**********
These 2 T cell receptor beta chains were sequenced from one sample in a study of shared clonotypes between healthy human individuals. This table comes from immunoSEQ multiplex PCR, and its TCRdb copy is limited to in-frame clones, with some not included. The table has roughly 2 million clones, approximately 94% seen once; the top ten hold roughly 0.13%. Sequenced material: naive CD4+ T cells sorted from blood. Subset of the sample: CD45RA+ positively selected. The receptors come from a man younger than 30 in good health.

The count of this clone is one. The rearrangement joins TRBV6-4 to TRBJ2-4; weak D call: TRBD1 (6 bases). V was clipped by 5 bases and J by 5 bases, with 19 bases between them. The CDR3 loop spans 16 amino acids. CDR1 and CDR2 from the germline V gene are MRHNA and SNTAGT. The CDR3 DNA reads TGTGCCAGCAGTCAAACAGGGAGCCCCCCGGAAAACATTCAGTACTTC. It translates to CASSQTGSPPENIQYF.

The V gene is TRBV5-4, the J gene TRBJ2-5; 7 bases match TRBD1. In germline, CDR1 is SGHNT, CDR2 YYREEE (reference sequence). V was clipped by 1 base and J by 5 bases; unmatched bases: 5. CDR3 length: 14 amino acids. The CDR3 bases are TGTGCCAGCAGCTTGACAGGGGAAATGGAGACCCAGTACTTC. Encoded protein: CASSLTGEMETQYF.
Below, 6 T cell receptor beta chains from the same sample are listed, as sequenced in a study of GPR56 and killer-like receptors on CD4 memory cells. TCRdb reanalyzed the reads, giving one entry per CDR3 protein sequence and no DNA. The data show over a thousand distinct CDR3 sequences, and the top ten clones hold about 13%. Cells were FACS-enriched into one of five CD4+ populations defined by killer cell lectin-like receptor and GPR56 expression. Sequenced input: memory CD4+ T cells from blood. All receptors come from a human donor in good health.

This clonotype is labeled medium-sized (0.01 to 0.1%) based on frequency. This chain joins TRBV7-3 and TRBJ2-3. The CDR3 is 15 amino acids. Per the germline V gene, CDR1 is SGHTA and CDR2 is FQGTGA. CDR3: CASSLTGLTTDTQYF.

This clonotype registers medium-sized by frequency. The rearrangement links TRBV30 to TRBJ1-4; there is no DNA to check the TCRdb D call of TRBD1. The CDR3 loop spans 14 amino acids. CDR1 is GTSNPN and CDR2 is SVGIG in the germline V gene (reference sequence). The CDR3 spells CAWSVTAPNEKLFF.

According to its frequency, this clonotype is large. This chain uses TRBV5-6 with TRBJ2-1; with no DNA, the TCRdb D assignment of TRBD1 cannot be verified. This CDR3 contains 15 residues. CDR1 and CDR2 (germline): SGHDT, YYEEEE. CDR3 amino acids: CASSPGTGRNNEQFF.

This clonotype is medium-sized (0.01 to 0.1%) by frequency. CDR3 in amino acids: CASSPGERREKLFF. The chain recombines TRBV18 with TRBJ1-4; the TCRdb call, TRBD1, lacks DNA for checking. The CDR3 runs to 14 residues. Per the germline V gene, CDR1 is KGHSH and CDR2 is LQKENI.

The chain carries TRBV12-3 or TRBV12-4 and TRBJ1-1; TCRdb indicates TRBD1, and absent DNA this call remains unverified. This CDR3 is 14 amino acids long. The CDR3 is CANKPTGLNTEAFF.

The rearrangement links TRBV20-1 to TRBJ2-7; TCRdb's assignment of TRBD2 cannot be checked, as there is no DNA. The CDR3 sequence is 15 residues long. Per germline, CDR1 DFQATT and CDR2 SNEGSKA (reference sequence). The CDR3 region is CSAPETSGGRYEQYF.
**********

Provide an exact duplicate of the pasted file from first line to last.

These 2 T cell receptor beta chains were sequenced from one sample in a study of shared clonotypes between healthy human individuals. This table comes from immunoSEQ multiplex PCR, and its TCRdb copy is limited to in-frame clones, with some not included. The table has roughly 2 million clones, approximately 94% seen once; the top ten hold roughly 0.13%. Sequenced material: naive CD4+ T cells sorted from blood. Subset of the sample: CD45RA+ positively selected. The receptors come from a man younger than 30 in good health.

The count of this clone is one. The rearrangement joins TRBV6-4 to TRBJ2-4; weak D call: TRBD1 (6 bases). V was clipped by 5 bases and J by 5 bases, with 19 bases between them. The CDR3 loop spans 16 amino acids. CDR1 and CDR2 from the germline V gene are MRHNA and SNTAGT. The CDR3 DNA reads TGTGCCAGCAGTCAAACAGGGAGCCCCCCGGAAAACATTCAGTACTTC. It translates to CASSQTGSPPENIQYF.

The V gene is TRBV5-4, the J gene TRBJ2-5; 7 bases match TRBD1. In germline, CDR1 is SGHNT, CDR2 YYREEE (reference sequence). V was clipped by 1 base and J by 5 bases; unmatched bases: 5. CDR3 length: 14 amino acids. The CDR3 bases are TGTGCCAGCAGCTTGACAGGGGAAATGGAGACCCAGTACTTC. Encoded protein: CASSLTGEMETQYF.
Below, 6 T cell receptor beta chains from the same sample are listed, as sequenced in a study of GPR56 and killer-like receptors on CD4 memory cells. TCRdb reanalyzed the reads, giving one entry per CDR3 protein sequence and no DNA. The data show over a thousand distinct CDR3 sequences, and the top ten clones hold about 13%. Cells were FACS-enriched into one of five CD4+ populations defined by killer cell lectin-like receptor and GPR56 expression. Sequenced input: memory CD4+ T cells from blood. All receptors come from a human donor in good health.

This clonotype is labeled medium-sized (0.01 to 0.1%) based on frequency. This chain joins TRBV7-3 and TRBJ2-3. The CDR3 is 15 amino acids. Per the germline V gene, CDR1 is SGHTA and CDR2 is FQGTGA. CDR3: CASSLTGLTTDTQYF.

This clonotype registers medium-sized by frequency. The rearrangement links TRBV30 to TRBJ1-4; there is no DNA to check the TCRdb D call of TRBD1. The CDR3 loop spans 14 amino acids. CDR1 is GTSNPN and CDR2 is SVGIG in the germline V gene (reference sequence). The CDR3 spells CAWSVTAPNEKLFF.

According to its frequency, this clonotype is large. This chain uses TRBV5-6 with TRBJ2-1; with no DNA, the TCRdb D assignment of TRBD1 cannot be verified. This CDR3 contains 15 residues. CDR1 and CDR2 (germline): SGHDT, YYEEEE. CDR3 amino acids: CASSPGTGRNNEQFF.

This clonotype is medium-sized (0.01 to 0.1%) by frequency. CDR3 in amino acids: CASSPGERREKLFF. The chain recombines TRBV18 with TRBJ1-4; the TCRdb call, TRBD1, lacks DNA for checking. The CDR3 runs to 14 residues. Per the germline V gene, CDR1 is KGHSH and CDR2 is LQKENI.

The chain carries TRBV12-3 or TRBV12-4 and TRBJ1-1; TCRdb indicates TRBD1, and absent DNA this call remains unverified. This CDR3 is 14 amino acids long. The CDR3 is CANKPTGLNTEAFF.

The rearrangement links TRBV20-1 to TRBJ2-7; TCRdb's assignment of TRBD2 cannot be checked, as there is no DNA. The CDR3 sequence is 15 residues long. Per germline, CDR1 DFQATT and CDR2 SNEGSKA (reference sequence). The CDR3 region is CSAPETSGGRYEQYF.